Worn Out Woman
When your life is full and your spirit is empty
Dr. Steve Stephens
Women wear many hats. A wife, mother, friend, daughter, sister, housekeeper, cook, church member, and employee each have extensive job descriptions. Suffice to say, living life with that type of constant motion will inevitably wear a woman out and potentially rob her of her joy—not to mention energy.
Authors Steve Stephens and Alice Gray bring with them a background of psychology, writing, speaking and first hand experience at being “worn out,” and combine in an effort to tackle this predicament. They seek to identify the problems that contribute to our female weariness, and weave together solutions that will help replenish the spirit and reenergize the reader with joy.
The proposed first step toward recovery involves a careful inventory of the reader’s life to determine is she is, in fact, worn out. The authors suggest she first look back at her life/upbringing and pinpoint the reasons she acts the way she does. It is recommended that the reader not dwell in the past; however the patterns she has developed may have been born early in life and recognition is key to her recovery. It also helps if the reader knows her type of temperament, who influences her, and any negative circumstances or trauma that shaped her stressed-out life. Finally in this discovery period, the authors advise the reader, should she have deeper issues, to consult a licensed counselor or psychologist and possibly investigate medical/chemical intervention.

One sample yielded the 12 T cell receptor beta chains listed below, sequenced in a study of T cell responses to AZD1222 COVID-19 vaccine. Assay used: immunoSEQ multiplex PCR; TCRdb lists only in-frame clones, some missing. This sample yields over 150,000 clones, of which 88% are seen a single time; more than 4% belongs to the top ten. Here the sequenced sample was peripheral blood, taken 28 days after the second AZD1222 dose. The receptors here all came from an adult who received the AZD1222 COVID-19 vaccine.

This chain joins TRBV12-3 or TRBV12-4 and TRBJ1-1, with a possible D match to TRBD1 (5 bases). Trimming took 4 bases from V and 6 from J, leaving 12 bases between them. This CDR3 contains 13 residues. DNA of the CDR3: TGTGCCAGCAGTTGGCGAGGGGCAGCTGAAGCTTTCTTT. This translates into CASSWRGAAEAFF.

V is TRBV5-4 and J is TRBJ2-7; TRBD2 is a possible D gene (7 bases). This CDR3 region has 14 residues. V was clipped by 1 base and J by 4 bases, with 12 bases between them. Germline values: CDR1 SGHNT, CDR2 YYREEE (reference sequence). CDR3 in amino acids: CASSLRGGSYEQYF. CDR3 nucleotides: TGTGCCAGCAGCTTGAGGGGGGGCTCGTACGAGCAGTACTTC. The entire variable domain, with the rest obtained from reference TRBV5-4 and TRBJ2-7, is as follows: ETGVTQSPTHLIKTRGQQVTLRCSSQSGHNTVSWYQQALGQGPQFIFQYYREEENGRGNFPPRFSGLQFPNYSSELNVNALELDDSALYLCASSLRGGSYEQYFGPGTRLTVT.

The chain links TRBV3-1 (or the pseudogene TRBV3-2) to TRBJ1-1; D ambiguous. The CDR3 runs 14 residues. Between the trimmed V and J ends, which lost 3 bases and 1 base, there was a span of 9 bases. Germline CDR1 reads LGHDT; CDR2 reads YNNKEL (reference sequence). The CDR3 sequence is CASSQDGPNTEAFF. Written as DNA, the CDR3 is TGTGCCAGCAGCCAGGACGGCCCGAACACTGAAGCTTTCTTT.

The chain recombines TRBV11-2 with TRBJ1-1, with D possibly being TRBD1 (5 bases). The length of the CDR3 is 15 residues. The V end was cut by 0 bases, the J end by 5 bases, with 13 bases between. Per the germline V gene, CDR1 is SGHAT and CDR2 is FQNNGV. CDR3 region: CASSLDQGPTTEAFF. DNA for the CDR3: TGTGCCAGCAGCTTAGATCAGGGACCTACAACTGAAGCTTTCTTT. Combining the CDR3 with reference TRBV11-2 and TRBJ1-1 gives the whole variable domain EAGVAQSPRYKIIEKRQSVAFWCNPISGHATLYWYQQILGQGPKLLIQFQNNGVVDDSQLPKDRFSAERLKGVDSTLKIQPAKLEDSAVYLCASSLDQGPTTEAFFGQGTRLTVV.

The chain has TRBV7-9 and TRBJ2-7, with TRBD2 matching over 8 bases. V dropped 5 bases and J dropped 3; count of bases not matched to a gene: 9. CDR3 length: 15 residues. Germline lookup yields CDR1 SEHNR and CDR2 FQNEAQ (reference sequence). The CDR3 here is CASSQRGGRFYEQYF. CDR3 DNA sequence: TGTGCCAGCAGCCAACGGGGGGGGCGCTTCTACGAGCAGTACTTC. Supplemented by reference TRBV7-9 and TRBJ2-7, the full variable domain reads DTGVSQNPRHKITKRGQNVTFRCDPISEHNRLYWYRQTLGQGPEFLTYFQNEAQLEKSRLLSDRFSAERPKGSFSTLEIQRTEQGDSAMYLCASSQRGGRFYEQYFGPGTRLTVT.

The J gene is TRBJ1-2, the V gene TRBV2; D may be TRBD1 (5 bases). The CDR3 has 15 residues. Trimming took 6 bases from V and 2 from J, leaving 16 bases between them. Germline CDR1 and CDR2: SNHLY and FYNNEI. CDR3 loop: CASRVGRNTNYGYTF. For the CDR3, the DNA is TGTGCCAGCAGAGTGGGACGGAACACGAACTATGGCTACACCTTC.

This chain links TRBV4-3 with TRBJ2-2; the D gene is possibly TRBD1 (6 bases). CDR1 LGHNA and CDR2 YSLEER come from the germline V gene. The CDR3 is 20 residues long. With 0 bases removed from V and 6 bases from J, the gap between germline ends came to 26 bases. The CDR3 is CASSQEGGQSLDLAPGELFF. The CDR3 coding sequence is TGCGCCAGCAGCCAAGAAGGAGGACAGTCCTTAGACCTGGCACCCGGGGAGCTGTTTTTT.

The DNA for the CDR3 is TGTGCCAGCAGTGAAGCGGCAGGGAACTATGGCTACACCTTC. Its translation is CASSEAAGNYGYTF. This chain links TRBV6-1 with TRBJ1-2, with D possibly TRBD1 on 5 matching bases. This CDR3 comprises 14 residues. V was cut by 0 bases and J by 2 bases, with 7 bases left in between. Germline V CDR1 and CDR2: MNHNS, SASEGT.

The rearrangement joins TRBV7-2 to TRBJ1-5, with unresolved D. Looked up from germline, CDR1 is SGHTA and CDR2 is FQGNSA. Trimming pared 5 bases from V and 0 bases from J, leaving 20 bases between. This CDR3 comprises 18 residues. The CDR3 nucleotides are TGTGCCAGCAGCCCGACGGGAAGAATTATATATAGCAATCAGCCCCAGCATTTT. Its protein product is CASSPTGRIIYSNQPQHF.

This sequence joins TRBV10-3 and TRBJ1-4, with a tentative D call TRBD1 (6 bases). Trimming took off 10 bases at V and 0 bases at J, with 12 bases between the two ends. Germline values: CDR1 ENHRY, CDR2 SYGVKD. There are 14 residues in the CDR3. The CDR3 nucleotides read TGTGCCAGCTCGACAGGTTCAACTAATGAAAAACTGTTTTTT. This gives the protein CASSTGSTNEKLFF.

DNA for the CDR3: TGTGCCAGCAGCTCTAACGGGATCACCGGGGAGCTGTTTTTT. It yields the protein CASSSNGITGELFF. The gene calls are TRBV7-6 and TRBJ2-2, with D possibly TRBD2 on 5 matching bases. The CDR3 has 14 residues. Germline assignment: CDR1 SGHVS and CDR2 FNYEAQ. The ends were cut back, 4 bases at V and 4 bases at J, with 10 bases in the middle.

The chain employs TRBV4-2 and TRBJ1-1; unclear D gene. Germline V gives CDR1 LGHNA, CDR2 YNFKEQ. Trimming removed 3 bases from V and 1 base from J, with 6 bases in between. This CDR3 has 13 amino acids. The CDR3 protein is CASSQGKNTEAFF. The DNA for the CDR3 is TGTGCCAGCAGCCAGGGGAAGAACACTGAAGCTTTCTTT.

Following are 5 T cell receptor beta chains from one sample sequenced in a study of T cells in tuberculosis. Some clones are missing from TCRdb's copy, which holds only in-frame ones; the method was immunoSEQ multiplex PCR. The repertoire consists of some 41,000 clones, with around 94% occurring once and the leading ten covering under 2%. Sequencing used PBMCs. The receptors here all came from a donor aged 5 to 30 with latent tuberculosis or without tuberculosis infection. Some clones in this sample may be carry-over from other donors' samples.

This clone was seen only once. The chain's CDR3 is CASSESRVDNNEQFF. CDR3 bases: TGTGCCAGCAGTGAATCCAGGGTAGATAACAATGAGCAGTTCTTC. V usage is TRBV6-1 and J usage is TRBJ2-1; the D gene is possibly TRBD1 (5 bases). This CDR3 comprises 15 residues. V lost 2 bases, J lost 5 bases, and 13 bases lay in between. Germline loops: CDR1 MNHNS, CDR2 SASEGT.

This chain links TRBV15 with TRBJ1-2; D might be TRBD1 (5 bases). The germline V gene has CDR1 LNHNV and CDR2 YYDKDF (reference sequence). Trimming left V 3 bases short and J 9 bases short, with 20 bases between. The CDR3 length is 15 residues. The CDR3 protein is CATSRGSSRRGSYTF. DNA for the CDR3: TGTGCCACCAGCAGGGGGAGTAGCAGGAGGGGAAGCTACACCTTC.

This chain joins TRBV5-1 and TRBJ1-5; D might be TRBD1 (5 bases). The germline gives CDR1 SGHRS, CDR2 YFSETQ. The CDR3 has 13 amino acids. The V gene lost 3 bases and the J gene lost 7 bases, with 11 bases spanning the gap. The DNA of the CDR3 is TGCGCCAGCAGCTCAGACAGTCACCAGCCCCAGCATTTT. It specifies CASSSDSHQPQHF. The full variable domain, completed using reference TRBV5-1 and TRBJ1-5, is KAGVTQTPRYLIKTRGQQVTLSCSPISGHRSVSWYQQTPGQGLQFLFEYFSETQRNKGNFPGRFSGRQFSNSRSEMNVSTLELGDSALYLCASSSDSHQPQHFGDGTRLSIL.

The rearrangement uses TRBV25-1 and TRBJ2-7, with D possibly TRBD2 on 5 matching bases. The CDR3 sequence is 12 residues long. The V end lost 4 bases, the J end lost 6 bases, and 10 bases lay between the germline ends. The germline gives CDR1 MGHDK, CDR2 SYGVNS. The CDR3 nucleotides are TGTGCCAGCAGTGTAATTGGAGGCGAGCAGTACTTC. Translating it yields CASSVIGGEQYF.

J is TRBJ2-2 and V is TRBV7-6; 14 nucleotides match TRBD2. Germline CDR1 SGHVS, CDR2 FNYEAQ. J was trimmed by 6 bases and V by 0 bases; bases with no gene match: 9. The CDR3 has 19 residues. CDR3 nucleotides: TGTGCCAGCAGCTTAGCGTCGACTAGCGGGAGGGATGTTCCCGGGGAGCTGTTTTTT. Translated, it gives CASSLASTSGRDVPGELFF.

What follows next are the prescribed solutions and, written in no particular order, the reader is free to approach each one on a need-to-know basis. As she investigates her behavior, a woman may inquire of the book to help her,
Accept her limitations/let go of expectations
Try not to control situations/people
Change her current circumstances and potentially work or volunteer in a different atmosphere, one more favorable to her passions
Find God’s will for her life, instead of simply reacting to life situations
Change her attitude/add laughter and thankfulness
Give more of herself and her gifts to others
Simplify her life
Put God in her schedule
Find a few friends
Rid her life of needy individuals
Release sorrows and disappointments to God
Start her day right
Get enough sleep
Appreciate and enjoy the beauty that surrounds her
If attaining joy and energy were as simple as reordering the structure of life, this would be the book women should read. Unfortunately, life is more complicated than that. There are many times in a woman’s life when she will -out of necessity- be worn out. A new baby, a sick parent, a job required for financial stability; all threaten to rob her of energy, joy and peace. These times may not be open to reorganization, so the true test remains; find joy and subsequently energy within them.
A closer look at the Bible reveals that it does not speak to this 21st Century ailment of being worn out. In fact, the woman observed in Proverbs 31 illustrates the very type of woman that fits Chapter 2 of “Worn Out Woman’s” assessment… busy! However by delving into Proverbs, a woman can find the solution her female Biblical counterpart discovered and thereby realize her own. This on-the-go Proverbs 31 woman did not lack energy or joy because she was one who “fears the Lord.”